Two for one! (VI)
Usually, a section of tissue that comes into a dermatopathology laboratory is “signed out” with just one diagnosis. Sometimes, however, more than one disease may be present in a specimen, and those conditions may either exist next to each other or they may overlap each other in a manner that makes it difficult to come to a specific diagnosis.
The biopsy shown in Figures 1-24 comes from the chest of a 42-year-old woman. It had clinically been a pigmented plaque overlying a firm nodule appreciated on palpation. What is your diagnosis of this lesion? Or, is there more than one disease to be diagnosed in this specimen?
What is your diagnosis of this lesion? Or, is there more than one disease to be diagnosed in this specimen?
Answer and explanation
Melanoma and fibrocystic breast disease.
There is an asymmetric proliferation of melanocytes located in the epidermis and superficial dermis. It consists of large irregularly shaped nests of epithelioid melanocytes joined by single melanocytes in the basal layer and scattered in suprabasal layers. In foci, the epidermis is almost replaced by the proliferation of melanocytes. Melanocytes are rich in cytoplasm and have enlarged and pleomorphic nuclei. Nests of melanocytes are also present in the upper part of the dermis joined by thickened collagen, melanophages, and a band-like, lymphohistiocytic infiltrate. A zone of mucinous fibrosis separates the proliferation of melanocytes from a second proliferation with similar features but a bit more regular architecture. The findings are diagnostic of melanoma with a zone of regression. Below the melanoma, bundles of muscle indicate the site of the excision, namely, the breast. A second lesion is present in the deeper parts of the excision. Fibrosis is accompanied by proliferation of ducts, blunt duct adenosis, apocrine metaplasia and hyperplasia with small papillary tufts (papillary apocrine change), and cysts, typical of fibrocystic breast disease.
Melanoma of the skin of the breast is rare. It accounts for less than 5% of all cutaneous melanomas.  In a study on 2,824 patients with melanoma, the incidence for lesions on the breast was 0.28%  The most common site of primary melanoma among women is the lower extremities, followed by the trunk, upper limbs, and finally head and neck, according to a recent large-scale prospective epidemiological study which involved almost three million individuals in Sweden followed for 16 years.  Results of a US national epidemiology study more than 20 years ago based on over 13,000 cases of cutaneous melanomas are very similar. Data indicates that melanoma incidence on the trunk, arm, and leg is not connected with cumulative sun exposure, which suggests factors other than cummulative sun exposure play an important etiological role. 
The skin of the breast is considered to be a so-called “special site” for pigmented skin lesions, just as are the mucosa, acral skin, and flexural areas.  According to the literature, melanocytic nevi located on these sites express somewhat different architectural features when compared with those of other sites. In a study which investigated 101 melanocytic nevi from the breast and 97 from other localizations, breast nevi exhibited significantly more suprabasal melanocytes, pleomorphic melanocytes, and dermal fibroplasia.  Nevertheless, a diagnosis of melanoma can be made straightforwardly in the lesion presented here because of the asymmetry, the irregularity of proliferations, the focal replacement of the epidermis by the proliferation of melanocytes, and the zones of regression.
In decades past, melanoma of the breast used to be treated with radical mastectomy, but a study of Roses et al. in 1977 of 21 patients with melanoma of the breast, optimal tumor control with improved functional and cosmetic results was achieved by wide and deep excision of the lesion down to and including the fascia of the underlying pectoralis major muscle in continuity axillary lymph node dissection in selected instances.  In the largest collection of melanomas of the breast the authors suggested that melanomas of the breast followed different metastatic patterns than primary carcinoma of the breast and required a different therapeutic approach. Lesions located below 3 cm from the clavicle metastasized exclusively to the axillary nodes regardless of the location. Microstaging of the primary lesion correlated closely with prognosis and lymph node metastasis. Treatment by mastectomy (radical, modified, extended radical) offered no advantage over local excision of the primary plus axillary dissection.  In a study of 14 primary malignant melanomas arising in the nipple and areola of the breast, four patients had axillary node involvement and all were dead within three years of the operation, while the 10 patients with no axillary node involvement were free from recurrent disease five years after surgery. The authors concluded that a wide local excision without mastectomy is adequate for treatment of nipple and areola melanomas.  Turkish authors described 12 cases of melanoma on the breast. Nine of these cases were primary melanomas while the others were metastases from a distant cutaneous melanoma. Clinical follow-up was available in all patients ranging from 10-60 months (median 24 months). Five patients died of disseminated disease and six patients were alive without clinical evidence of disease and one with disease at the time of the report. The authors suggested that melanoma on the breast should be treated exactly the same way as melanoma on other sites of the body, namely, with wide excision of the primary site and sentinel lymph node biopsy.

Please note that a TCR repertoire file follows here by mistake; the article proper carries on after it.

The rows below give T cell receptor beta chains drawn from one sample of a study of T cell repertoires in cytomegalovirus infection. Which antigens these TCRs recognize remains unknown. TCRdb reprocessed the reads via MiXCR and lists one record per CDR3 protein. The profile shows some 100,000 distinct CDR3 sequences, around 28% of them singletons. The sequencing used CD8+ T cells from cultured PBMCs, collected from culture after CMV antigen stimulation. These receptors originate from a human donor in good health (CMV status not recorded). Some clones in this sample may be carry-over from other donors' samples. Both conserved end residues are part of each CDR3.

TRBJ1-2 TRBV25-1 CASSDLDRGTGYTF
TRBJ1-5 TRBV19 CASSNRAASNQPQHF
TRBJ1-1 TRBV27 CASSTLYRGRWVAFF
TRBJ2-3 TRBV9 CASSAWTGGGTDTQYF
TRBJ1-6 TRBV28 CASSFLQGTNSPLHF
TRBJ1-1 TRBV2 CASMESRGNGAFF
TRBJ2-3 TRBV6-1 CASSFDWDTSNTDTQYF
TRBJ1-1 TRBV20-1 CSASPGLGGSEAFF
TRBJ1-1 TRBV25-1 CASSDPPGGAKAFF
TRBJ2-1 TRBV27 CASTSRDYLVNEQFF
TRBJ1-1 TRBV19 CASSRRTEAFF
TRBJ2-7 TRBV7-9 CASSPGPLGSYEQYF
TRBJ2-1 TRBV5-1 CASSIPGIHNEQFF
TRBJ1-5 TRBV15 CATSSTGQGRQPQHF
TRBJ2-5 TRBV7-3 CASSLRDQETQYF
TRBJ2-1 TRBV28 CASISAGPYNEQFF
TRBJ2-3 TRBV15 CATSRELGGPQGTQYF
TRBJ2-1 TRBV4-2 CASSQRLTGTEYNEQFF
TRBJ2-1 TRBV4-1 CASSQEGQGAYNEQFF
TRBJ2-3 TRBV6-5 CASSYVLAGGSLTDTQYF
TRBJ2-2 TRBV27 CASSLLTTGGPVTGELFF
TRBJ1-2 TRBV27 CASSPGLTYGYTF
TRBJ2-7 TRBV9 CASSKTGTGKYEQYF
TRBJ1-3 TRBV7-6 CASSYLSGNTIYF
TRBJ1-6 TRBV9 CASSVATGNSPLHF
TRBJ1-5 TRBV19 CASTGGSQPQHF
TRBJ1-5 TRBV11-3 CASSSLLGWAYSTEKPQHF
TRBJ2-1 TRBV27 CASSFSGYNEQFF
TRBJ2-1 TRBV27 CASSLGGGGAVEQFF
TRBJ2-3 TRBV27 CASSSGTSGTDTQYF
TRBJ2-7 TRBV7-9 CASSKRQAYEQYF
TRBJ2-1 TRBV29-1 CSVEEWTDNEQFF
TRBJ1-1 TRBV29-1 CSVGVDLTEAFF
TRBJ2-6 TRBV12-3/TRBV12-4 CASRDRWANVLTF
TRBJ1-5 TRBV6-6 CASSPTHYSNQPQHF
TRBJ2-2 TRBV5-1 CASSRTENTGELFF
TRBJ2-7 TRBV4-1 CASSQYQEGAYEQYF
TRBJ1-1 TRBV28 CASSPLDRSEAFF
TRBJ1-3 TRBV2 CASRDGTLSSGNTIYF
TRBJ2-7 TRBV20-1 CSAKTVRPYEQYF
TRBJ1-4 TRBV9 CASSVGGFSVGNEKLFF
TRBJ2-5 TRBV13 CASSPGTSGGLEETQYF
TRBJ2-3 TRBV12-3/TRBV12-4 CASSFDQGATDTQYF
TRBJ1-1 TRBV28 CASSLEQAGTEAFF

Fibrocystic disease of the breast affects up to 50% of clinically normals breast and 25-40% of cancer-bearing breast.  It is rare before the age of 30 and usually affects both breasts. With menopause, the symptoms of fibrocystic disease usually disappear. To date, there is no evidence that fibrocystic breast disease is associated with a higher incidence of cutaneous melanoma. In a large prospective population study which included 91,965 subjects, breast adenoma/fibroadenoma /fibrocystic breast disease were not significantly associated with melanoma risk. The situation with some other gynecological conditions was different: a positive association between a history of gynecological conditions, endometriosis and uterine fibroma, and melanoma risk is established. Hormonal factors might be responsible for these connections, but endometriosis and melanoma may be related also through common genetic factors.